NORTHALSTED — A crew of ballroom performers known as the Angels vogued in front of the Chicago Police Department’s 19th District station on Sunday during a performance paying tribute to all the Black transgender people who have been murdered within recent years.
“We’re going to say their names with pride,” said Deanna Agbalaya, known as Delicious Gucci on the hit HBO Max show “Legendary.”
To the pulsing beat of a ballroom dance track and the applause of 200 or so protesters, Agbalaya chanted the names of the transgender victims of violence, which included from Chicago Tiara Banks, a 24-year-old woman who was killed in April; Tyianna Alexander and Courtney Eshay Key, two friends who were killed within two weeks of each other on the South Side; and Selena Reyes-Hernandez, a 37-year-old woman who was killed in May 2020.
The energetic memorial for the transgender community was part of the second annual “Pride Without Prejudice” protest, also known as the “People’s Pride,” which started last year in the wake of George Floyd’s murder as a way to bring LGBTQ pride back to its protest roots. Large-scale Pride events and parades have been criticized in recent years for their corporate polish and inclusion of police.
“We’re the closest you will get to a Stonewall Rebellion — not Chipotle and CPD floats at Pride,” said Samer Owaida, one of the protest’s organizers.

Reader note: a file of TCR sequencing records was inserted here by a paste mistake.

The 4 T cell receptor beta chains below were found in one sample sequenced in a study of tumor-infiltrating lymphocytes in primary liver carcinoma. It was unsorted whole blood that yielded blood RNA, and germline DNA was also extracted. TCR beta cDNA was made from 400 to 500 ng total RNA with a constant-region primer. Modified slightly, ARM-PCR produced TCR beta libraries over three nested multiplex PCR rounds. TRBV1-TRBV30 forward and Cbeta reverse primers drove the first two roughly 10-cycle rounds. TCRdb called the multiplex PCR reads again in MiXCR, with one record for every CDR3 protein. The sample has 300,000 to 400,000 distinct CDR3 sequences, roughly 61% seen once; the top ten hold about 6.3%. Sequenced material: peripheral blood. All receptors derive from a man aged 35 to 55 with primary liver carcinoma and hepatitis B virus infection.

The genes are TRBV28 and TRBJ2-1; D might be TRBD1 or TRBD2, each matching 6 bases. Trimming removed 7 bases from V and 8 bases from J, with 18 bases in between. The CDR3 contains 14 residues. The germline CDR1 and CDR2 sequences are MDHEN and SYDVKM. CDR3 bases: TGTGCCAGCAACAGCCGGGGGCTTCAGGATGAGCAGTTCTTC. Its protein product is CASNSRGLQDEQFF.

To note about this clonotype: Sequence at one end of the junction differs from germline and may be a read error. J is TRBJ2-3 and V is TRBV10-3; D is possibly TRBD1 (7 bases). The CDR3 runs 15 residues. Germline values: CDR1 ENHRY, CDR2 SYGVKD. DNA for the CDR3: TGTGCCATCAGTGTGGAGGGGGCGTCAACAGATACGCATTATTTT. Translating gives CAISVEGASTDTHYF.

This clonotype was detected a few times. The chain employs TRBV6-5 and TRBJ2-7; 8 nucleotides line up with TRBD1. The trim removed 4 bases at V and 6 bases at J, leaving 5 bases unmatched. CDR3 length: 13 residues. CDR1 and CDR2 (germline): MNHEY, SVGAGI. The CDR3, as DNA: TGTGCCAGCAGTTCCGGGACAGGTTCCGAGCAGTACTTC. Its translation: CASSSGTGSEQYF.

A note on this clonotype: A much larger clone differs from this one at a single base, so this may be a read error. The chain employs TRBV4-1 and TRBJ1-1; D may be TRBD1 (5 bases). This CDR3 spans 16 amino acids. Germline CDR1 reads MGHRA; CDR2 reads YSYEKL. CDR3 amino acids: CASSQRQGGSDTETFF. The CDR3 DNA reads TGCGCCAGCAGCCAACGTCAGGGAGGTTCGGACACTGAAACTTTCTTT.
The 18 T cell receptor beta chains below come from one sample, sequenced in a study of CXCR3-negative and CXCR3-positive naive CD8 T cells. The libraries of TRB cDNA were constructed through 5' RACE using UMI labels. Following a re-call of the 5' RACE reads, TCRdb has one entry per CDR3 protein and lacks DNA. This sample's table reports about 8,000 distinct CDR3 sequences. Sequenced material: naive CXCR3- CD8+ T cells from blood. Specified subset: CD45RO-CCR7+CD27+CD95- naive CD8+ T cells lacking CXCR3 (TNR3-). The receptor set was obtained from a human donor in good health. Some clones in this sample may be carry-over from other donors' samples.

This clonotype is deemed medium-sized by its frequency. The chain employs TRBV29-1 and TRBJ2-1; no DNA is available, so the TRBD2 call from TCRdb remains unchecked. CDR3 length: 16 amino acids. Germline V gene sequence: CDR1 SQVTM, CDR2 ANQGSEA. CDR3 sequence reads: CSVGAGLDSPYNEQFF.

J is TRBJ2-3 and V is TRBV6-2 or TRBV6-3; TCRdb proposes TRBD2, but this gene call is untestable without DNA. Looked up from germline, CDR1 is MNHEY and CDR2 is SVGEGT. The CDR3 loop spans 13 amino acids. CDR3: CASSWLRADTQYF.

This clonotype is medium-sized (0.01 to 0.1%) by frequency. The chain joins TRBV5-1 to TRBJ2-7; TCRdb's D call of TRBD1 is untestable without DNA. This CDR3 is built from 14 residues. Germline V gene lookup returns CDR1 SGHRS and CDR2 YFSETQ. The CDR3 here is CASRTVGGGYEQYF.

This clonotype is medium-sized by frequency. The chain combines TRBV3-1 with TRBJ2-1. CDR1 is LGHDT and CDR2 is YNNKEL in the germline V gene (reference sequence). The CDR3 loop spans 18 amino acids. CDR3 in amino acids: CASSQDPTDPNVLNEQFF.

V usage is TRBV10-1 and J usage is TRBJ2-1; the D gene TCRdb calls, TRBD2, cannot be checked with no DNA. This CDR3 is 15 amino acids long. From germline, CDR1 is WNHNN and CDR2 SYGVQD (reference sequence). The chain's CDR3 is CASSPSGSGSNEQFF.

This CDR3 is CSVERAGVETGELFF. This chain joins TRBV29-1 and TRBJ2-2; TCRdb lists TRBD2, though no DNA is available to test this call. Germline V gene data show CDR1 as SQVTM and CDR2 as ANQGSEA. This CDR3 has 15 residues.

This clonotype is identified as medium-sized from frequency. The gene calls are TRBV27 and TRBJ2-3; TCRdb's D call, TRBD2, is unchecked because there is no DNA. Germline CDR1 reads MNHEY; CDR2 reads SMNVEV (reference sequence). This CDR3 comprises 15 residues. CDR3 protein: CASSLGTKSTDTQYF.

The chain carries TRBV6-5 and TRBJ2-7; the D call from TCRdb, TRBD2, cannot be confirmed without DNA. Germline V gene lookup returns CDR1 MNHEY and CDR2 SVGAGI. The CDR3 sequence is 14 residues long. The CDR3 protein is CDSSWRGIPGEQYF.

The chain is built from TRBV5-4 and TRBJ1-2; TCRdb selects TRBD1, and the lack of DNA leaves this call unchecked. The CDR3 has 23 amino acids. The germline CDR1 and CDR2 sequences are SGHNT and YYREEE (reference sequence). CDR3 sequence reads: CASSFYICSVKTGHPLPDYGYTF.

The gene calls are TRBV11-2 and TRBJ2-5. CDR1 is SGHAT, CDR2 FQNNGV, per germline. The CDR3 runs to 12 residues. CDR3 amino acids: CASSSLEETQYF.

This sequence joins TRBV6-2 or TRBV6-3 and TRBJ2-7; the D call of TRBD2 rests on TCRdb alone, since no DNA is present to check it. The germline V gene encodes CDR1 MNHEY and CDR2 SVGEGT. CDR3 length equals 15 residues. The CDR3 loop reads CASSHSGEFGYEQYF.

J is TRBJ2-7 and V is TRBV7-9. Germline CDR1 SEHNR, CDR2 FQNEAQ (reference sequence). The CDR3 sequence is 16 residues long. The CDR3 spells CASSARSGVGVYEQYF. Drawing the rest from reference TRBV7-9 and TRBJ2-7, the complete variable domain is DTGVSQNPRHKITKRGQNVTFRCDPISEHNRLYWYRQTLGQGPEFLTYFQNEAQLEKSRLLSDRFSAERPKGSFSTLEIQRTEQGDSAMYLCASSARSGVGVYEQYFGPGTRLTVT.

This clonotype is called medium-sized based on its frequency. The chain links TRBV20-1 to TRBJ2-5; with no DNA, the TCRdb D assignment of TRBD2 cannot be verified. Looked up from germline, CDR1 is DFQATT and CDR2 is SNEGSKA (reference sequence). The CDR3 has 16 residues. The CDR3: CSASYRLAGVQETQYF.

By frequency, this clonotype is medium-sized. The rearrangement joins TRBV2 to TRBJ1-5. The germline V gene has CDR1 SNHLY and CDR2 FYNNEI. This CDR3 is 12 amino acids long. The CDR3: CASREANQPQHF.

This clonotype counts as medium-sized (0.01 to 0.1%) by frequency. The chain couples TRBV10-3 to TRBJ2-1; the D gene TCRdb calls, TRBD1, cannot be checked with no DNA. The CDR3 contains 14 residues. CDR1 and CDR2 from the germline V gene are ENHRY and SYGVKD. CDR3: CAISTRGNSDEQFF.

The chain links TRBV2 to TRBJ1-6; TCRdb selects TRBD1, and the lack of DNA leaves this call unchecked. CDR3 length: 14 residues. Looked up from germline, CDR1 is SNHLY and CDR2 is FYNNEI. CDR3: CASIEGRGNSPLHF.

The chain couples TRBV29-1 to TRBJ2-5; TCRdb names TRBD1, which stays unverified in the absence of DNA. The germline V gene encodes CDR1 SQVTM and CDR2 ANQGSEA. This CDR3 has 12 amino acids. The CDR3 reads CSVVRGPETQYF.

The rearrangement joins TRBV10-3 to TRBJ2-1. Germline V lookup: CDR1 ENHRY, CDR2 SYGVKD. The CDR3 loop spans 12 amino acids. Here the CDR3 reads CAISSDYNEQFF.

The protest and march, which kicked off from the Belmont CTA station in Lakeview, paid tribute to the Stonewall Rebellion of 1969, in which LGBTQ people fought back against New York City police for raiding their gay bars, by emphasizing the role that Black and Brown transgender leaders have played in fighting for LGBTQ rights.
They evoked trailblazing trans activists like Marsha P. Johnson and Sylvia Rivera, who were early leaders in the gay liberation movement, while calling on people to stand by Black and Brown queer leaders of today.
“All of these women are the reason why we’re here today, and it’s not fair for us to continue to be a part of this community [while] forgetting that our history is the reason why we’re able to be out loud and supported by other people,” said activist Ashabi Owagboruaye. “And we also have to understand that Black and Brown people still need that support every single day.”
The protesters marched north on Halsted— in Chicago’s LGBTQ neighborhood formerly known as Boystown — toward the intersection of Halsted, Grace and Broadway. They stopped at the Town Hall police station and called for the defunding of the Chicago Police Department, the decriminalization of sex work and better treatment of the LGBTQ community by police.
“I got arrested here as a youth when I came out to an area where I felt comfortable hanging, and [police] treated me like I was nothing,” Agbalaya said. “I want them to tear [the police station] down and put something for the community here instead.”
“We are here to take back our Pride and make sure we can include every single community and not just the white community up here in Northalsted,” said activist Fredy Roberts Ramirez. “Whose community?”
“Our community!” the crowd shouted in response.
Jake Wittich is a Report for America corps member covering Lakeview, Lincoln Park and LGBTQ communities across the city for Block Club Chicago.
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